Copyright 2016, Dennis Mitton
It’s no secret that I have a little bit of a hippie hangover. My wife does her best to scrape it off and dress me presentably but sometimes it still peeks out. This partly explains my fascination with the philosophy of slow. I live a pretty busy and technologically inclined life. I spend my day at work writing and analyzing and thinking about how to do things faster and better and then come home and spend my nights trying to find chargers for four computers, two robot pets, one game system, and four phones. Every now and then the thought of a slower life of splitting kindling and hoeing the back forty sounds pretty damned good.
Slow is in part a reaction against the promise that technology will cure our ills. We were promised more time, more leisure, and free and instant access to all sorts of wonderful. Wonderful is here if you want to take it and not many do. But leisure and free time? We are just as busy and harried as before and still spend a bulk of our day doing menial tasks. (Unless, of course, your menial task has been replaced by a robot who does that task cheaper and more efficiently. In that case you are probably out of work with plenty of time to be slow.) Much, if not most of this, is our fault. My fault. There’s nothing to say that I need four phones. One served my family well when I was a kid. My sister and I, to reduce fighting, had slotted times when we could talk to friends and mom owned it the rest of the time. For the life of me I can’t remember seeing ever Dad use the thing. And somehow my parents and grandparents got along fine without investment spreadsheets or car monitors that tell their auto insurance company how fast they drive.
I have a friend who left most of this behind. He never seemed to care much about chasing girls or chugging beer through funnels but spent his weekends panning for gold or checking traps. We spent lots of time together roaming the woods around Mt. Rainier and finally, just out of high school, landed jobs in Alaska on a crab processing boat. After the fishing season I returned to the normal track – a little school, a little work, marriage, kids, cable TV, computers, and lots of busy. He never did. He worked hard, lived on air, never married, saved and bought a small house. He laid claim to a washed out silver mine and found a new vein that a mining company was happy to purchase. He bought a few more rentals and packed up, sold everything, and moved to Alaska. Last I heard he lives in a plywood shack where he fights off bears and fills big nets with flopping salmon. Is he living the dream? Not mine. At last not on most days. It’s nice having a hospital nearby. I like political news. I like ordering books and having them show up on my doorstep two days later without teeth marks from grizzlies. True – I can live without this stuff – but they are conveniences and luxuries that I have made a choice to enjoy.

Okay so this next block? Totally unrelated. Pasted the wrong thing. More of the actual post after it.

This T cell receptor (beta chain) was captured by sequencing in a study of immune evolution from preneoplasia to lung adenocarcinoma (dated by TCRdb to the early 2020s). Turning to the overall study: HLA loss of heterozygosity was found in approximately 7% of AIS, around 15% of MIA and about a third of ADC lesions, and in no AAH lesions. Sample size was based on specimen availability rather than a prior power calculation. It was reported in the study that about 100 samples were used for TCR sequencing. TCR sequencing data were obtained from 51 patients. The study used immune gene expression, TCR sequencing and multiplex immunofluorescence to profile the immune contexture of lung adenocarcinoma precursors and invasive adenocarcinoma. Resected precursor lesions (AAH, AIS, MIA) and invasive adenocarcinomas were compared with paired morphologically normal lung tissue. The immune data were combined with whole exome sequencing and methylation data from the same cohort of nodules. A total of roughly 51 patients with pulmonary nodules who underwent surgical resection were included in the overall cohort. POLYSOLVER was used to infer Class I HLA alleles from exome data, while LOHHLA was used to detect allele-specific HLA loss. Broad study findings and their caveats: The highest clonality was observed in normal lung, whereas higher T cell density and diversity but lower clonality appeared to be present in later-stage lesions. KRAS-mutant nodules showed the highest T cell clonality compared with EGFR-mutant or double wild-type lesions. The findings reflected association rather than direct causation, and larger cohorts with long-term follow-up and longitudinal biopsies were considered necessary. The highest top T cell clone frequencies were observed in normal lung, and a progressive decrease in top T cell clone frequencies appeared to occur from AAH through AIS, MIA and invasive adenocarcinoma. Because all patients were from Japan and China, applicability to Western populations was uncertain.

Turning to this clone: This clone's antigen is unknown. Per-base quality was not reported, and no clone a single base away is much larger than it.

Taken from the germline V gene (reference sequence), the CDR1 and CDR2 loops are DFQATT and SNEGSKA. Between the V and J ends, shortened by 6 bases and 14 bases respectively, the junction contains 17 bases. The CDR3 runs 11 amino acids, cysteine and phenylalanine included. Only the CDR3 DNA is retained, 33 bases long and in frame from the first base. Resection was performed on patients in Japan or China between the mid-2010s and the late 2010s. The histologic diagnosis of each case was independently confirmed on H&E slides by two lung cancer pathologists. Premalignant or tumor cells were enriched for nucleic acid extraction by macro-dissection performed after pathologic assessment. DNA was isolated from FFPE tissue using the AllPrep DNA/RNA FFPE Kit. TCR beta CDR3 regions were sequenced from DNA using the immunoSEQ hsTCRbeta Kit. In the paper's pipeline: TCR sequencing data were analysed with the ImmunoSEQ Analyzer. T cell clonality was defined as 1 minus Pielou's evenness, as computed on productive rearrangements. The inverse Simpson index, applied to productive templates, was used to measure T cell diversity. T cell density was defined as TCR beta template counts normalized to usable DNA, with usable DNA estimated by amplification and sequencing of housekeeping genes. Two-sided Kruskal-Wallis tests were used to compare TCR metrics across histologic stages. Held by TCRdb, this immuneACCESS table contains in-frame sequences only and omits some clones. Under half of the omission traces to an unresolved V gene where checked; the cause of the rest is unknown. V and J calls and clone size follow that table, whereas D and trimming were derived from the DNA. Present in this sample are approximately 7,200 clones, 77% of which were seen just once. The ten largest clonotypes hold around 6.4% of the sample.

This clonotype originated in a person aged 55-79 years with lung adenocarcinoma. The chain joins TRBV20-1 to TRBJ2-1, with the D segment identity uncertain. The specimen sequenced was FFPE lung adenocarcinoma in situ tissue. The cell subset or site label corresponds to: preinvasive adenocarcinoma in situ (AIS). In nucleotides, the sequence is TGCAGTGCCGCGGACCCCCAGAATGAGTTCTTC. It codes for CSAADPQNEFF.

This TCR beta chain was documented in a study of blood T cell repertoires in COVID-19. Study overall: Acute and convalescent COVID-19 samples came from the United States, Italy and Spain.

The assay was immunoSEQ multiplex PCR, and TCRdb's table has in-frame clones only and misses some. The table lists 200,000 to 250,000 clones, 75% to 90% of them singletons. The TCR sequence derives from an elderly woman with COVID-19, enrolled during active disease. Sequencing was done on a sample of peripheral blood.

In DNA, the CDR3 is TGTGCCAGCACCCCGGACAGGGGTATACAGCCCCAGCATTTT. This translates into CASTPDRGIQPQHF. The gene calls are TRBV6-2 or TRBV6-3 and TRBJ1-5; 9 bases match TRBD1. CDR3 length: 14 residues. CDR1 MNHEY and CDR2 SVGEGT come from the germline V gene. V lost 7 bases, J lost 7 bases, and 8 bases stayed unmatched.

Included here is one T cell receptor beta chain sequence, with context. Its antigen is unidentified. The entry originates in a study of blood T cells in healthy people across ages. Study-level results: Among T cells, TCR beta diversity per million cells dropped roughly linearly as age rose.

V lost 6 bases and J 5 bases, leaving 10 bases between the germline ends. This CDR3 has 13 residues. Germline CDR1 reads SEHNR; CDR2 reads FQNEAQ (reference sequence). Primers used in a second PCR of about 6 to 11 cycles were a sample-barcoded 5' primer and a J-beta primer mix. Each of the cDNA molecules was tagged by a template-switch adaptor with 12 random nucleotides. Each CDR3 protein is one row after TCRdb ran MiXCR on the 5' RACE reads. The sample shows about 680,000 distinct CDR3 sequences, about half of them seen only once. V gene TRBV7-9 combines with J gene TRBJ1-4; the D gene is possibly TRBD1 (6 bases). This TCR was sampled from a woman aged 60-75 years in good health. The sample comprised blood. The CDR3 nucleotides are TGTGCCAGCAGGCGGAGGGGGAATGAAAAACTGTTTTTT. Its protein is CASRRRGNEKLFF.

But hey! Check out this cool watch. If you are as super observant as I am you’ll see that it doesn’t have a minute hand but gives the time in units of ‘ish’ as in “four-thirtyish”. This is definitely going on my “Things I need” spreadsheet (which I’ve set up as a pivot table to compare sales outlets, costs, and time of year). This isn’t the first time I’ve seen this kind of clock. One of my favorite furniture makers was a fella named James Krenov who once made a kind of organic teardrop of wood hanging on a pole – not really my style – which he inserted a clock works into. He attached the hour hand only and then noticed that the whole thing kind of rhythmically bobbed as the clock gears whirred. He said that it slowed him down just a bit by not having to worry about the exact time. I expect that he also stood and watched the thing bob for hours on end while imbibing fermented beverages.
My other slow observation is more obtuse and I’m happy for any reader to chime in and help me articulate my feelings. I went to the South Carolina Art Museum recently to see the Georgia O’Keeffe collection. I posted something to Facebook and my son wrote to ask if O’Keeffe was the artist that Jesse and his girlfriend talked about on the TV show Breaking Bad. I don’t have the slightest clue and even have to think hard to remember who ‘Jesse’ is but – Crapomoly! – by what weird and crazy machination does my mind instantly start to whirl? There was a day, not that many years ago, when I would have shrugged my shoulders and admitted that I haven’t a clue and got on with more important things of life like weeding or baking bread. But instead I went directly to Google Search and typed in ‘Jesse girlfriend Breaking Bad artist’ and wouldn’t you know it but Georgia O’Keeffe was one of the top hits. There seems to be something sinister here. Something not right. Not only was my first inclination to dive into the internet because I don’t know some silly, useless, and stupid fact and then I discovered that enough other people are interested in this inanity that they have publicly posted the answer. Something’s amiss.
My book review of In Praise of Slowness, Carl Honore
Slow is Sacred from Life Positive. Tips way over to the religiousy hippyish side
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